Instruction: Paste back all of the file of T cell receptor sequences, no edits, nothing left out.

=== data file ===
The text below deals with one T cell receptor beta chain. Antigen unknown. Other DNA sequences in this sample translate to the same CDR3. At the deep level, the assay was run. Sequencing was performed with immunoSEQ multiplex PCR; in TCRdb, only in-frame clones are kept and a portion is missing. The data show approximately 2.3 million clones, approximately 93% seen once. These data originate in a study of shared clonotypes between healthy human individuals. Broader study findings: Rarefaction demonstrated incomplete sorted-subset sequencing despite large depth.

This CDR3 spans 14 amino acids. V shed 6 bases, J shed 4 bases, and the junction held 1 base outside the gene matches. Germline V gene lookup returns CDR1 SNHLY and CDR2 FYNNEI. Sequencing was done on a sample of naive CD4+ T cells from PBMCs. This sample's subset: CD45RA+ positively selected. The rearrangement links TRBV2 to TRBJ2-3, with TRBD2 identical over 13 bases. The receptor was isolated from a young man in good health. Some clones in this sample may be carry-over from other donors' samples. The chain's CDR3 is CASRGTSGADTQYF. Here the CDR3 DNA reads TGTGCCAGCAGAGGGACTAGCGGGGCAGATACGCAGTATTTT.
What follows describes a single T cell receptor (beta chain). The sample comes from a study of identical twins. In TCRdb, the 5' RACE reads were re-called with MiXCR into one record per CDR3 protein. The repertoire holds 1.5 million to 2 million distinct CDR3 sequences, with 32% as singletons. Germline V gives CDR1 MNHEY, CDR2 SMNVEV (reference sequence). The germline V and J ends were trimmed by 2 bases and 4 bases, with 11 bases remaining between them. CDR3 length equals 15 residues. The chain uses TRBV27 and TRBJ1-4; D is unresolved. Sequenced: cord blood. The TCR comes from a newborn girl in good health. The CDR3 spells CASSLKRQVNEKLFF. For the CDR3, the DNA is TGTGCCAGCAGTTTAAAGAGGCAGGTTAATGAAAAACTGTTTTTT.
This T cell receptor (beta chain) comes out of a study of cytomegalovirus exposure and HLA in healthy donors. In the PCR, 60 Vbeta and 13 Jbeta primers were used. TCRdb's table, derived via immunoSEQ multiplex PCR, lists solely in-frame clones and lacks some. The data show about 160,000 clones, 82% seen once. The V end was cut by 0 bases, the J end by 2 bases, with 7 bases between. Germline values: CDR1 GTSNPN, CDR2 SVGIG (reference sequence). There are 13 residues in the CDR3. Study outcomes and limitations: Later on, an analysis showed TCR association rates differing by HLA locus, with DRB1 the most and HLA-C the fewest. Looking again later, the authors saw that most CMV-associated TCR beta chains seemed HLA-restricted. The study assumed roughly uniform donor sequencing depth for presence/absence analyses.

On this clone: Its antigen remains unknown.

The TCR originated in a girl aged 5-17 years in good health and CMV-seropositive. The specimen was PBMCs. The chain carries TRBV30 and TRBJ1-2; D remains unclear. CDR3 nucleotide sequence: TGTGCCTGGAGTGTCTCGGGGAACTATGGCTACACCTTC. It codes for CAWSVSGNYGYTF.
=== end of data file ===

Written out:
The text below deals with one T cell receptor beta chain. Antigen unknown. Other DNA sequences in this sample translate to the same CDR3. At the deep level, the assay was run. Sequencing was performed with immunoSEQ multiplex PCR; in TCRdb, only in-frame clones are kept and a portion is missing. The data show approximately 2.3 million clones, approximately 93% seen once. These data originate in a study of shared clonotypes between healthy human individuals. Broader study findings: Rarefaction demonstrated incomplete sorted-subset sequencing despite large depth.

This CDR3 spans 14 amino acids. V shed 6 bases, J shed 4 bases, and the junction held 1 base outside the gene matches. Germline V gene lookup returns CDR1 SNHLY and CDR2 FYNNEI. Sequencing was done on a sample of naive CD4+ T cells from PBMCs. This sample's subset: CD45RA+ positively selected. The rearrangement links TRBV2 to TRBJ2-3, with TRBD2 identical over 13 bases. The receptor was isolated from a young man in good health. Some clones in this sample may be carry-over from other donors' samples. The chain's CDR3 is CASRGTSGADTQYF. Here the CDR3 DNA reads TGTGCCAGCAGAGGGACTAGCGGGGCAGATACGCAGTATTTT.
What follows describes a single T cell receptor (beta chain). The sample comes from a study of identical twins. In TCRdb, the 5' RACE reads were re-called with MiXCR into one record per CDR3 protein. The repertoire holds 1.5 million to 2 million distinct CDR3 sequences, with 32% as singletons. Germline V gives CDR1 MNHEY, CDR2 SMNVEV (reference sequence). The germline V and J ends were trimmed by 2 bases and 4 bases, with 11 bases remaining between them. CDR3 length equals 15 residues. The chain uses TRBV27 and TRBJ1-4; D is unresolved. Sequenced: cord blood. The TCR comes from a newborn girl in good health. The CDR3 spells CASSLKRQVNEKLFF. For the CDR3, the DNA is TGTGCCAGCAGTTTAAAGAGGCAGGTTAATGAAAAACTGTTTTTT.
This T cell receptor (beta chain) comes out of a study of cytomegalovirus exposure and HLA in healthy donors. In the PCR, 60 Vbeta and 13 Jbeta primers were used. TCRdb's table, derived via immunoSEQ multiplex PCR, lists solely in-frame clones and lacks some. The data show about 160,000 clones, 82% seen once. The V end was cut by 0 bases, the J end by 2 bases, with 7 bases between. Germline values: CDR1 GTSNPN, CDR2 SVGIG (reference sequence). There are 13 residues in the CDR3. Study outcomes and limitations: Later on, an analysis showed TCR association rates differing by HLA locus, with DRB1 the most and HLA-C the fewest. Looking again later, the authors saw that most CMV-associated TCR beta chains seemed HLA-restricted. The study assumed roughly uniform donor sequencing depth for presence/absence analyses.

On this clone: Its antigen remains unknown.

The TCR originated in a girl aged 5-17 years in good health and CMV-seropositive. The specimen was PBMCs. The chain carries TRBV30 and TRBJ1-2; D remains unclear. CDR3 nucleotide sequence: TGTGCCTGGAGTGTCTCGGGGAACTATGGCTACACCTTC. It codes for CAWSVSGNYGYTF.